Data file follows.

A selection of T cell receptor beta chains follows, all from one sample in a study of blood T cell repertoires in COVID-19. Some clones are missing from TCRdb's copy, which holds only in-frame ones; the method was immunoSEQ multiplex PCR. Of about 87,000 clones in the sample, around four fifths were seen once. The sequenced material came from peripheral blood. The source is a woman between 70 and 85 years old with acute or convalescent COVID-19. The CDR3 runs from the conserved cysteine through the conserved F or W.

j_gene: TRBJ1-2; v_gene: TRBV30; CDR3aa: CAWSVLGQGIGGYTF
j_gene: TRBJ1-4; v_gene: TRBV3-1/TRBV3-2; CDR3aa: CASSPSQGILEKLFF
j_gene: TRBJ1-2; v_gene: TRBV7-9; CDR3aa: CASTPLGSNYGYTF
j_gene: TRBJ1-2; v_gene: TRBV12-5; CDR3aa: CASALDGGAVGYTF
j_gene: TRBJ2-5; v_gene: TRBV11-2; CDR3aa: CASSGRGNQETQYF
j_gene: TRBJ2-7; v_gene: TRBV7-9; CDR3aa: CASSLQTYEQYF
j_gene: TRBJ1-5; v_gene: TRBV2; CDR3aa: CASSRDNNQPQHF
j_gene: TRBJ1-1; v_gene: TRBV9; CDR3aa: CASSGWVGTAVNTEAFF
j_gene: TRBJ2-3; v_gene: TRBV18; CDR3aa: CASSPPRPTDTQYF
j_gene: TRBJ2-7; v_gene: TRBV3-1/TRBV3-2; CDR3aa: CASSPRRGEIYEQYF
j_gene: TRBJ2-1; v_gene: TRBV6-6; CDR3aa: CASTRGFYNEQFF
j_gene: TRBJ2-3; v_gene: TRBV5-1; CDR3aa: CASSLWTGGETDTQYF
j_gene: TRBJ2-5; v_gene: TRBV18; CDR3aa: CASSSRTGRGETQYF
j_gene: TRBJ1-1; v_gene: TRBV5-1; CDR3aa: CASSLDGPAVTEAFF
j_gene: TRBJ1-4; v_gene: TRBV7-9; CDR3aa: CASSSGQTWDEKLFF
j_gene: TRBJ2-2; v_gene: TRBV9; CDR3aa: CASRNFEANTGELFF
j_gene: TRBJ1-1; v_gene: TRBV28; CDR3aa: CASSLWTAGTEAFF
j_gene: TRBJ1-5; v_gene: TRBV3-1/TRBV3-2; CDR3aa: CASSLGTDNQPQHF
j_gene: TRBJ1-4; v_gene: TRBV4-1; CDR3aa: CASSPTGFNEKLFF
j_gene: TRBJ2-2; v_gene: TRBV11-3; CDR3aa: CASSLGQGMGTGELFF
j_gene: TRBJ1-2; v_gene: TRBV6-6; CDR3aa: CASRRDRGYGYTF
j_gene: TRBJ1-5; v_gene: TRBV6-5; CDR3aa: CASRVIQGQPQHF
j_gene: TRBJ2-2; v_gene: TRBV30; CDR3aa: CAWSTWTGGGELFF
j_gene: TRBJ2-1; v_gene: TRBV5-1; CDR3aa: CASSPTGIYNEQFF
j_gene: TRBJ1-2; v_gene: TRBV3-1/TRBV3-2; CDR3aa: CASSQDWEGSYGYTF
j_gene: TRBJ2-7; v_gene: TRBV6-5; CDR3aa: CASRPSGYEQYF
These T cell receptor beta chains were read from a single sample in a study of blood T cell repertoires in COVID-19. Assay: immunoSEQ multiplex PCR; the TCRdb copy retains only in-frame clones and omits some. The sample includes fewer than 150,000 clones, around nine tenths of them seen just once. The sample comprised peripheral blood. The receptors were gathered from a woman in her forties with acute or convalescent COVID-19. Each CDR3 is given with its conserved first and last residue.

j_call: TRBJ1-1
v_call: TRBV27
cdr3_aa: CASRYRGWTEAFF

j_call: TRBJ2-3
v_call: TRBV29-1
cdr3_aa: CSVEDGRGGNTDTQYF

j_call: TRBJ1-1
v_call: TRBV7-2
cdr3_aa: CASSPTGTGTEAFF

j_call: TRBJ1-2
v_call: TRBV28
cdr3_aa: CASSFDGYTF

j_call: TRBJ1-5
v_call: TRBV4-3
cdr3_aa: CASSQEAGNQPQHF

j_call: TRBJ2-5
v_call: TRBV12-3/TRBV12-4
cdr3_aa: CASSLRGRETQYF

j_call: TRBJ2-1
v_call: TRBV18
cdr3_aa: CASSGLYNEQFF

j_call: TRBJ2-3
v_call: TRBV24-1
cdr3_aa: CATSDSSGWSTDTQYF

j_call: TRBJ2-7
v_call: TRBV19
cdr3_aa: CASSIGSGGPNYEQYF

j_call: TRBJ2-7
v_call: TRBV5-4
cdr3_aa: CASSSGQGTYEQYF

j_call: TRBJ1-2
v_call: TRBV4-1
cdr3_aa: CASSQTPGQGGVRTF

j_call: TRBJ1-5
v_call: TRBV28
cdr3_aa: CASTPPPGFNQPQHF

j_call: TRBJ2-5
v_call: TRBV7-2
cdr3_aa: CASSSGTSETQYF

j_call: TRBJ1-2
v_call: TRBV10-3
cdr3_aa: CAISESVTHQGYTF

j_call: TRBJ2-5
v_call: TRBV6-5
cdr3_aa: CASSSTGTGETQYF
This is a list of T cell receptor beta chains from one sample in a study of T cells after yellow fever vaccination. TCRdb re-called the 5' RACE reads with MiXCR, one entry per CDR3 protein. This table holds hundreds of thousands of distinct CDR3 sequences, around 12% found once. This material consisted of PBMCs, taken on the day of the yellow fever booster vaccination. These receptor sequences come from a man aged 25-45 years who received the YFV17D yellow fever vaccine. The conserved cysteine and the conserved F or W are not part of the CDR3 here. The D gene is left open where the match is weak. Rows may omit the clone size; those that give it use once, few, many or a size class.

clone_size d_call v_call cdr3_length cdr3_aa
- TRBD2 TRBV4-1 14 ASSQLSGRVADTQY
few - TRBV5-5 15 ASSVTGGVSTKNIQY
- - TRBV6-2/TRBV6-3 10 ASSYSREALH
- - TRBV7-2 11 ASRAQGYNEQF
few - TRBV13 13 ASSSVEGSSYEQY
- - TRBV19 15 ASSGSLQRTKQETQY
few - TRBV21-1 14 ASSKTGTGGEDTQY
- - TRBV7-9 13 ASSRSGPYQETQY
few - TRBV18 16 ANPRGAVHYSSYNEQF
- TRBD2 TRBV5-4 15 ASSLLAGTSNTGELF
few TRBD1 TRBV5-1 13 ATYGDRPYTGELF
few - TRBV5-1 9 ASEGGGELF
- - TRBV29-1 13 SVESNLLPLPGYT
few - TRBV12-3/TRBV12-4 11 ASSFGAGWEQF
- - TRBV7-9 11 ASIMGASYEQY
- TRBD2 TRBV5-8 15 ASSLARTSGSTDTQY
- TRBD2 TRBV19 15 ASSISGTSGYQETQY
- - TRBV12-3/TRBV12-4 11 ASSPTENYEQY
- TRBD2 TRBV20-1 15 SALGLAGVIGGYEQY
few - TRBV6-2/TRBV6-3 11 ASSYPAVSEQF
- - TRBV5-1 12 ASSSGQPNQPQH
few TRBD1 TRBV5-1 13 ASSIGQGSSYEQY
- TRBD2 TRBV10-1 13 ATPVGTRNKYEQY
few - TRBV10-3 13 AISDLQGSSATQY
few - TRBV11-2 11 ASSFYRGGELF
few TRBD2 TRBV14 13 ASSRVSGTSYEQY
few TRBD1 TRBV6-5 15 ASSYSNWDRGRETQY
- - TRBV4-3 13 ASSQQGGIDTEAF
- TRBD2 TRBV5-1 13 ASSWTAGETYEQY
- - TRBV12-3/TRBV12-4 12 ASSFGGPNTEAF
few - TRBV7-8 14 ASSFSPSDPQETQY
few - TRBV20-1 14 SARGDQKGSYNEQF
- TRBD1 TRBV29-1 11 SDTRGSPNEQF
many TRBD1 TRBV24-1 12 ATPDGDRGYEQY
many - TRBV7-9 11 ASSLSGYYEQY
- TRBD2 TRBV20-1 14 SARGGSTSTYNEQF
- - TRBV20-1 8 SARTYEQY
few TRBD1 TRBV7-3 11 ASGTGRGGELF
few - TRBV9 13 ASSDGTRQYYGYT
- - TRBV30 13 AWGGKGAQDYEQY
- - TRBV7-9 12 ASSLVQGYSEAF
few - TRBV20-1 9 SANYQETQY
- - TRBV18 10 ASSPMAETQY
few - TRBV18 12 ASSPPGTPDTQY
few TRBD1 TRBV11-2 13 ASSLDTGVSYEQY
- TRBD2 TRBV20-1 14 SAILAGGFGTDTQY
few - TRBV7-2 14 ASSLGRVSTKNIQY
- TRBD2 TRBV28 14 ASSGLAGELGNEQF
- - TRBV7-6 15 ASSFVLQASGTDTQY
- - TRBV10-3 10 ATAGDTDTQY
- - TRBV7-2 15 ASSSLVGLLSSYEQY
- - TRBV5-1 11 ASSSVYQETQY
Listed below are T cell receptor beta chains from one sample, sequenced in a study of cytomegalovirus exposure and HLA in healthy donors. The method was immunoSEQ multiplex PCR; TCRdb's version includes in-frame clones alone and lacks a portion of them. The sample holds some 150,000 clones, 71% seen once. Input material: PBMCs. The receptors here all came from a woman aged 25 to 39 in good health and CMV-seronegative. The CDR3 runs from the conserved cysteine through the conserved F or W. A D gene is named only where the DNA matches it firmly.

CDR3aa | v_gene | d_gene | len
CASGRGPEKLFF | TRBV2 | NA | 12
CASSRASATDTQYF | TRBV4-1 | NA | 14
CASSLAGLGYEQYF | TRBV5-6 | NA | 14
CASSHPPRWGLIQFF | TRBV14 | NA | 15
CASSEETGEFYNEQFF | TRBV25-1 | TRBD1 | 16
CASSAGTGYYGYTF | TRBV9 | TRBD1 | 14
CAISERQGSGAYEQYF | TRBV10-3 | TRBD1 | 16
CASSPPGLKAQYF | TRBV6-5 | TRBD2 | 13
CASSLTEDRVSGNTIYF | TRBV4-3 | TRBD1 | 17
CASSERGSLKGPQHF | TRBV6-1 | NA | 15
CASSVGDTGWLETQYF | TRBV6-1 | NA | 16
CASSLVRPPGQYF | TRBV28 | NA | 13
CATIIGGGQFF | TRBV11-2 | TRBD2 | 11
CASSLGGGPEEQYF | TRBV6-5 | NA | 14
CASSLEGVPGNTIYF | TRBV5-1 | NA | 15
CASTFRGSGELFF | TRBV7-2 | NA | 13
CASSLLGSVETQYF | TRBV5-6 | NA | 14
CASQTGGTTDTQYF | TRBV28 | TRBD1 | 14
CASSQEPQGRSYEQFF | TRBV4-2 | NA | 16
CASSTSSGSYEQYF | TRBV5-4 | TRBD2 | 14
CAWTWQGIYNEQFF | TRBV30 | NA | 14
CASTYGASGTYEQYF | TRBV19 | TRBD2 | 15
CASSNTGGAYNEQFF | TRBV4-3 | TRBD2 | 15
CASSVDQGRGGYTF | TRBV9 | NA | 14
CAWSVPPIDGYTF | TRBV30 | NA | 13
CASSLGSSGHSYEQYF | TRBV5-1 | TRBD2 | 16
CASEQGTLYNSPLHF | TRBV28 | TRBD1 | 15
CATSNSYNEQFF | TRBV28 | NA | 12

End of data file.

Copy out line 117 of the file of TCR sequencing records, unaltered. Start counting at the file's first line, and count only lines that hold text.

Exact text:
few - TRBV20-1 9 SANYQETQY